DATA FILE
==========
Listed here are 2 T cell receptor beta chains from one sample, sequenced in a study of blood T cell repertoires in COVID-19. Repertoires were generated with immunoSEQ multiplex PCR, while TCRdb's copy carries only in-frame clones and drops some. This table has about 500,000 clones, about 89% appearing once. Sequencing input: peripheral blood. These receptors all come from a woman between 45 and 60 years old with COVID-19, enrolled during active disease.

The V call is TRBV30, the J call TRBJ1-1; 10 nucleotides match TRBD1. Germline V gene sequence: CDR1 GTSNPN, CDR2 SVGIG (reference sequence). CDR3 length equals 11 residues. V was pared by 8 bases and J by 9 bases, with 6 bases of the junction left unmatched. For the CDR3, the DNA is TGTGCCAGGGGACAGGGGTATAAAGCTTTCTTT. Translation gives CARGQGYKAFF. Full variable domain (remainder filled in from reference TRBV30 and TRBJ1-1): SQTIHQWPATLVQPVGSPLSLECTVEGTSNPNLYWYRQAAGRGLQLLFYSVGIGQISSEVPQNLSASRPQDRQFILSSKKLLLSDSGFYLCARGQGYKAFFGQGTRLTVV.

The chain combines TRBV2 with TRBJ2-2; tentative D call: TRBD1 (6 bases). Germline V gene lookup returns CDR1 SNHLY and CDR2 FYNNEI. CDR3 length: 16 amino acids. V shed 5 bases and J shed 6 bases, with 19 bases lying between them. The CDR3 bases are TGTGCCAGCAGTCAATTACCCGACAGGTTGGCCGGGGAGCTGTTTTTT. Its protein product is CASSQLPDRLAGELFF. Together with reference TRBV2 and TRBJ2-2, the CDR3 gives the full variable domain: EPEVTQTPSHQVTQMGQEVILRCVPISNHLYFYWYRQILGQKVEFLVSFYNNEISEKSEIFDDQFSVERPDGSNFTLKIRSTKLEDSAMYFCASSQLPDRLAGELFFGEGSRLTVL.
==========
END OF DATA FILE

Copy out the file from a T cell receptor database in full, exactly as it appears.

Listed here are 2 T cell receptor beta chains from one sample, sequenced in a study of blood T cell repertoires in COVID-19. Repertoires were generated with immunoSEQ multiplex PCR, while TCRdb's copy carries only in-frame clones and drops some. This table has about 500,000 clones, about 89% appearing once. Sequencing input: peripheral blood. These receptors all come from a woman between 45 and 60 years old with COVID-19, enrolled during active disease.

The V call is TRBV30, the J call TRBJ1-1; 10 nucleotides match TRBD1. Germline V gene sequence: CDR1 GTSNPN, CDR2 SVGIG (reference sequence). CDR3 length equals 11 residues. V was pared by 8 bases and J by 9 bases, with 6 bases of the junction left unmatched. For the CDR3, the DNA is TGTGCCAGGGGACAGGGGTATAAAGCTTTCTTT. Translation gives CARGQGYKAFF. Full variable domain (remainder filled in from reference TRBV30 and TRBJ1-1): SQTIHQWPATLVQPVGSPLSLECTVEGTSNPNLYWYRQAAGRGLQLLFYSVGIGQISSEVPQNLSASRPQDRQFILSSKKLLLSDSGFYLCARGQGYKAFFGQGTRLTVV.

The chain combines TRBV2 with TRBJ2-2; tentative D call: TRBD1 (6 bases). Germline V gene lookup returns CDR1 SNHLY and CDR2 FYNNEI. CDR3 length: 16 amino acids. V shed 5 bases and J shed 6 bases, with 19 bases lying between them. The CDR3 bases are TGTGCCAGCAGTCAATTACCCGACAGGTTGGCCGGGGAGCTGTTTTTT. Its protein product is CASSQLPDRLAGELFF. Together with reference TRBV2 and TRBJ2-2, the CDR3 gives the full variable domain: EPEVTQTPSHQVTQMGQEVILRCVPISNHLYFYWYRQILGQKVEFLVSFYNNEISEKSEIFDDQFSVERPDGSNFTLKIRSTKLEDSAMYFCASSQLPDRLAGELFFGEGSRLTVL.